Olive Trees Live A Lot Longer Than You May Think

Ah, the marvelous olive! Olives and their byproducts — particularly olive oil — have been a part of the human diet for millennia, with culinary and medicinal roots that trace back to the ancient Mediterranean (per ThoughtCo). Olives — whether enjoyed in the form of the whole fruit as a snack, or as a pressed oil for drizzling, dipping, or cooking — are often considered to be superfoods due to their high contents of essential nutrients, including vitamin E, antioxidants, calcium, and healthy fats, per Healthline.

However, olives have cultural significance beyond simply providing edible sustenance and adding tender, savory, briny, and occasionally mellow flavors to a wide variety of dishes (and drinks such as dirty martinis). In many cultures, especially for those of Greek heritage, olive branches are symbolic of peace, victory, and friendship, according to Lucini Italia. Perhaps one of the most mesmerizing attributes of olive trees, along with their allegorical and literal fruitfulness, is their longevity.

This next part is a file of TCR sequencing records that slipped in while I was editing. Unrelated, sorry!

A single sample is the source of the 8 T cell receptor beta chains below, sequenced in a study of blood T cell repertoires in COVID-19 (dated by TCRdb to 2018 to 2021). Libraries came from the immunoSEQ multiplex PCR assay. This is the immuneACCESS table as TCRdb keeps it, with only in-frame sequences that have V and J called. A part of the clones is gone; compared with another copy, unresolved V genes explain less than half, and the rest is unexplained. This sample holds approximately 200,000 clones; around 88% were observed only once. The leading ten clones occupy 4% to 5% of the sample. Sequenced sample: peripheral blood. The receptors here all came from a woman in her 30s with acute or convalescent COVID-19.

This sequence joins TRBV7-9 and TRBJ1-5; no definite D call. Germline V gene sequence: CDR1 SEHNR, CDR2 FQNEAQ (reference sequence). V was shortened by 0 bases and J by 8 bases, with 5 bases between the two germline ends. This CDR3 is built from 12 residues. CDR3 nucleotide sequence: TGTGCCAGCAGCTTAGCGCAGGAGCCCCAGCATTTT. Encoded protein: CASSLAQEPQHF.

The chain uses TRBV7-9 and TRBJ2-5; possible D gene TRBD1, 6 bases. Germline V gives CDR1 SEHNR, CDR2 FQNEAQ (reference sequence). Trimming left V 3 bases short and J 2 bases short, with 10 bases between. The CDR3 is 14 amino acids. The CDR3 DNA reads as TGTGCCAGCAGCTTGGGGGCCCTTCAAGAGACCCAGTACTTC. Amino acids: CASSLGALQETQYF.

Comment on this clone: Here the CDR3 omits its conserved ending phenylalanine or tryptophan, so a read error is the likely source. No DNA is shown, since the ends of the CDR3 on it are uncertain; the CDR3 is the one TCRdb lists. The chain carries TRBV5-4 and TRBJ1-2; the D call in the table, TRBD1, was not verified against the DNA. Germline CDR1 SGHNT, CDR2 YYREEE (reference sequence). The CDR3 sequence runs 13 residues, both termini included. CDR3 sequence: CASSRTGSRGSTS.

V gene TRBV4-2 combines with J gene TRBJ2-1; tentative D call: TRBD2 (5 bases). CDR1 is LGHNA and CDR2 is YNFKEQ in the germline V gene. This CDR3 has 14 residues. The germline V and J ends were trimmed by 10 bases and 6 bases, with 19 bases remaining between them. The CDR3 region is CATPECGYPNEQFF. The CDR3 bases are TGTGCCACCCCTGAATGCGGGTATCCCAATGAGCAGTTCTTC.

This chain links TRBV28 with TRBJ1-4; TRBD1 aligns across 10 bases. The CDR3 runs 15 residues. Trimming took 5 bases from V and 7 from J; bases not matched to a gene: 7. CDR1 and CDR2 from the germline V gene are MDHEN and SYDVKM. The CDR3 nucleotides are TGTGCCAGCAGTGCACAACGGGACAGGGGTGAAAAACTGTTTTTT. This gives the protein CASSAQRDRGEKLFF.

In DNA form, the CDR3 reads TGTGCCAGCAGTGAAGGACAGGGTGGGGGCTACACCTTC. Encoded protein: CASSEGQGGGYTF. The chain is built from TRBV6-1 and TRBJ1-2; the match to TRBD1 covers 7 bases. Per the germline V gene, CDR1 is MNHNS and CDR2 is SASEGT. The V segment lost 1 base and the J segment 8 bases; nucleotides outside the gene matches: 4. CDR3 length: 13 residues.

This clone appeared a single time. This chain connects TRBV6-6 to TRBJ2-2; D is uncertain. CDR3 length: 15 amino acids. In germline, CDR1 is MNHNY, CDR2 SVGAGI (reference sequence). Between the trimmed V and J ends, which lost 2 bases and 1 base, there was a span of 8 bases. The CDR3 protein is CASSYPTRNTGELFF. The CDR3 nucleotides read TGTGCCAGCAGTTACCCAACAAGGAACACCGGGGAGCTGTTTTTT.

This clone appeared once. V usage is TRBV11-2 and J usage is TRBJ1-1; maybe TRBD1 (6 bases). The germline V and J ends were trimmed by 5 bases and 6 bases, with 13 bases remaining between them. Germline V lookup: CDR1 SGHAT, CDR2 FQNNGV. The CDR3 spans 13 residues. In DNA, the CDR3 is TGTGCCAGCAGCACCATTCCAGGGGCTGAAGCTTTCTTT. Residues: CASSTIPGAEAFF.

Olive trees live for hundreds, sometimes thousands, of years

Researchers have discovered that olive trees have been cultivated for thousands of years, per Live Science. It has been estimated that, based on several genetic analyses, the first domesticated olives were grown in the eastern Mediterranean region as early as 8,000 years ago. Talk about a tried and true crop! Things get even more fascinating: According to SFGate, the average life span of an olive tree is 500 years. And some olive trees have been able to reach triple that age — living to be approximately 1,500 years old.

So, how do olive trees seemingly withstand the test of time? As The Science Times notes, these relatively low-maintenance plants require plenty of warmth, which is why they are able to thrive in the Mediterranean climate. By the time an olive tree reaches about 40 years old, it can produce a sufficient amount of olive fruit, which can then be harvested and enjoyed by consumers. Tip: Next time your neighbor brags about how old the trees in their yard are, feel free to hit 'em with this fun nibble of trivia.